There are similarities at times. Flagler Access Center in Bunnell, which opened in January, connects addicts and people in need of mental health services with SMA Healthcare. So does Flagler Cares, but along with other services. If there’s a little competition along the way, so much for the better, in Flagler Cares’ view. “It’s almost like these organizations set up shop, and then they think they own the space and then whatever they do is fine. A little competition could be good,” Bickel says.
Competition is not the driving factor. It’s more incidental. But it’s not something Flagler Cares will attempt to avoid if it can develop potentially better initiatives than what’s already here. Imagine if innovation had stopped at flip-phones or faxes.
“I don’t think anybody thinks that monopolies are the best way to run a capitalist system,” Bickel says. It’s not to the benefit of nonprofits to “take on some of the features of monopolists. And so we think people need to have options. They need customer service orientation. We need variety. We just think it’s a healthier atmosphere. We’re not looking to supplant anybody.We’re looking for stuff where there’s opportunities or needs, and then trying to do something different or better or in a specialized way. So we think it actually contributes to a healthier ecosystem in the nonprofit sphere.”
Along the same lines, the Bickel endowment won’t monopolize Flagler Cares’ funding stream. The organization has thrived on securing grants and building partnerships over the years. It’s what drew Bickel to it. That won’t change. The Bickel endowment merely expands the reach, if vastly so, transforming Flagler Cares along the way into the literal Village it has become.
Which begs the question: what on earth is Flagler Cares? Or, for that matter Flagler County Village? The answers makes clear why the Bickel endowment is like the parabolic seed bound to find its fertile ground. “Their story is why I’m supporting them,” he says.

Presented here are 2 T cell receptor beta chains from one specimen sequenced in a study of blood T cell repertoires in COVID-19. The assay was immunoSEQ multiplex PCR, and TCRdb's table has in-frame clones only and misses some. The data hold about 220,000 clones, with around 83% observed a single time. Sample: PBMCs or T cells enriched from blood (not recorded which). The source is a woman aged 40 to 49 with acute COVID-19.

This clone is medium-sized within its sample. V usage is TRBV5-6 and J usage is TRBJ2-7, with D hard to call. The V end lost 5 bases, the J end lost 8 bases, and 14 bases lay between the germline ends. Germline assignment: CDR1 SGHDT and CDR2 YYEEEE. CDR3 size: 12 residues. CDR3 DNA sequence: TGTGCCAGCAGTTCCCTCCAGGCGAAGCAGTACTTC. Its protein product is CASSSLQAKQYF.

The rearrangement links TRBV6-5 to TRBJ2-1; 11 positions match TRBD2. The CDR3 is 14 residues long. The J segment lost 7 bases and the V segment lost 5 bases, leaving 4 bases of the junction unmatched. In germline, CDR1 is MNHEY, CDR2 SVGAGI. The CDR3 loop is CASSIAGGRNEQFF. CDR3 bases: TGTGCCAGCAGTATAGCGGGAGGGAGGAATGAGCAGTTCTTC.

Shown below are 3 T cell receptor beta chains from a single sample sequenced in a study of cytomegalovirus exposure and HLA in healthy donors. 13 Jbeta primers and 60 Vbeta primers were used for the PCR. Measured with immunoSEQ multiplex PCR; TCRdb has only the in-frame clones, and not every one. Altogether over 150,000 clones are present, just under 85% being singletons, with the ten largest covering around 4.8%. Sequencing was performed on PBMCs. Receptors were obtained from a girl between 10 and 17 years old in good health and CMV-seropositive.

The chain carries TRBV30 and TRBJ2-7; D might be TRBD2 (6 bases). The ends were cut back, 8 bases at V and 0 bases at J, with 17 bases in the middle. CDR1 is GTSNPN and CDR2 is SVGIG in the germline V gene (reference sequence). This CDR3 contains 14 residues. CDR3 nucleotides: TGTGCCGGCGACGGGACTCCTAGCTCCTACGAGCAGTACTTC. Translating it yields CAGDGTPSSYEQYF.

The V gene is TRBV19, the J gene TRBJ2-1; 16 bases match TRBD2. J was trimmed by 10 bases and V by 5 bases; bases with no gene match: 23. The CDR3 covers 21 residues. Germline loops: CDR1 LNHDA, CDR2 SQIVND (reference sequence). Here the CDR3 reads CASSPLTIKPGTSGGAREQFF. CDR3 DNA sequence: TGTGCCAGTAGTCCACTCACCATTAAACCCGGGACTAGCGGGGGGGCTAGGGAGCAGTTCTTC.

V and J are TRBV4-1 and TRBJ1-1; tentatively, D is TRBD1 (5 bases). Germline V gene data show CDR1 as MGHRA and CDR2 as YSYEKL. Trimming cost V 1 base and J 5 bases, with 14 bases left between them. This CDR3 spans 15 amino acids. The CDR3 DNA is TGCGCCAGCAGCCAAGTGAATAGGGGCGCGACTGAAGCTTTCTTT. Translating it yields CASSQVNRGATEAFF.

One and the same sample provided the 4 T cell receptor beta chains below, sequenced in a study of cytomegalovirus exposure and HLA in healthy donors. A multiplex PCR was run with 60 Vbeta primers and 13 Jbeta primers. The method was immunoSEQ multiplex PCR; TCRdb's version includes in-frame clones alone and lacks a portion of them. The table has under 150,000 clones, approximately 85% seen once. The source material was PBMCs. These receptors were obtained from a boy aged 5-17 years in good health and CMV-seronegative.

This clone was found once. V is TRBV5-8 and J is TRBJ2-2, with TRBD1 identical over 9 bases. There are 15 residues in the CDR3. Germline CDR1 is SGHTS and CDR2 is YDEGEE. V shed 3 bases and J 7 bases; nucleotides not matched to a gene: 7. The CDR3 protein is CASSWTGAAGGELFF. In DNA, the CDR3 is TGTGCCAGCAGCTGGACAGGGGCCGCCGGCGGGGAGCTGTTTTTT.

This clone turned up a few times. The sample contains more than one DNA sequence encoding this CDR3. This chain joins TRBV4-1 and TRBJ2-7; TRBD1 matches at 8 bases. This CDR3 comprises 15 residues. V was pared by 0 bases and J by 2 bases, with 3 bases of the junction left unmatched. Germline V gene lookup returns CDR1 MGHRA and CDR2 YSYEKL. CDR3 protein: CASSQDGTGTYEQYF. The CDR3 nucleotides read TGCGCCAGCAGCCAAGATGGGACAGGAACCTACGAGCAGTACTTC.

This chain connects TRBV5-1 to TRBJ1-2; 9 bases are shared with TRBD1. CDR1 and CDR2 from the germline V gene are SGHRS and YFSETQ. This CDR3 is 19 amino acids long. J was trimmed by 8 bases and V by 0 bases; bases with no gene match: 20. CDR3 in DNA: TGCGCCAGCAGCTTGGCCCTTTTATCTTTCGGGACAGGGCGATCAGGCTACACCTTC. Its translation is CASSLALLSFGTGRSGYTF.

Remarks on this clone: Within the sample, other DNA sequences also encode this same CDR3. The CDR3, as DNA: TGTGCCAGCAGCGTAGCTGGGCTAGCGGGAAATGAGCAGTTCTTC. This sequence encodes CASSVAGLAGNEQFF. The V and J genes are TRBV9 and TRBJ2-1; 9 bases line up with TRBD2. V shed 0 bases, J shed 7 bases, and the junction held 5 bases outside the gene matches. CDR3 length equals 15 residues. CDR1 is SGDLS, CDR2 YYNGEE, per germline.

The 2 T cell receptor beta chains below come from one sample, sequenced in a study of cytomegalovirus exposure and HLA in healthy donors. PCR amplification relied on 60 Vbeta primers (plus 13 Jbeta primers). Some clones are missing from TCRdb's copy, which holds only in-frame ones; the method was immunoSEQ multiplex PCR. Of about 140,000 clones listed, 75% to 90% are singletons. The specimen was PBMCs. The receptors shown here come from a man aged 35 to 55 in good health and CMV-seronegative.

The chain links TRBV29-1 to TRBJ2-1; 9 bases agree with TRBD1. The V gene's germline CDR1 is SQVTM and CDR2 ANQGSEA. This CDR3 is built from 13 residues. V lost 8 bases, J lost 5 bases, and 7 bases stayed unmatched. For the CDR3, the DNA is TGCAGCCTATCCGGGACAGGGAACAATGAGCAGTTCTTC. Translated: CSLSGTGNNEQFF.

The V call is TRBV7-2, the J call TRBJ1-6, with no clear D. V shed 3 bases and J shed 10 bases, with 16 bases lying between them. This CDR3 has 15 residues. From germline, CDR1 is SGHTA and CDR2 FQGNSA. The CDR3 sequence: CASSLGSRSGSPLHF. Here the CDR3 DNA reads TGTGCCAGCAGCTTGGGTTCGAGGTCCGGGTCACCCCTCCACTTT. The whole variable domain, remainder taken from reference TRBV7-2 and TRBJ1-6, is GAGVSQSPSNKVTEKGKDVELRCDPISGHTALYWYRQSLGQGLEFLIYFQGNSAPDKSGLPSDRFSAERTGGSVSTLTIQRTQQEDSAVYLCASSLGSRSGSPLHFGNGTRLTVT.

The Early Days of Flagler Cares
Barbara Revels, the former Flagler County county commissioner who sits on the board of AdventHealth Palm Coast, was involved in the Flagler County Free Clinic when the idea for Flagler Cares emerged in 2013 or 2014 as a bridge between existing health and social services. “Nobody knew what anybody else did. Nobody knew what the health department did,” Revels says of those days of silos.
Ken Mattison, the hospital’s CEO at the time, had come to Flagler from a community that had a hub-like committee involving everyone and anyone who had a hand in health care or social services. Flagler Cares replicated the model, with Revels and Mattison leading the first year’s meetings. “Then we stumble upon Carrie. And Carrie goes, Oh, my gosh, I can help you,” Revels says.
The organization started with just Baird as a part-time consultant. She has an unassuming way about her that masks an ability to get things done, much like Revels used to be on the county commission. A United Way grant enabled the hiring of one other person–until the pandemic, when Flagler Cares partnered with the county on Covid relief funding. It administered $400,000 in utility and rent assistance in three months. The agency showed what it could do with a pared down staff and zeal for accomplishments.
“Because we were small and wanted to be nimble, we were very focused on collaboration and coordination and policy and system change, because we thought we really could address Flagler’s needs that way, through capacity building,” Baird says. The organization has landed dozens of grants since, among them a state-funded SMA Healthcare planning grant addressing youth behavioral health and suicide.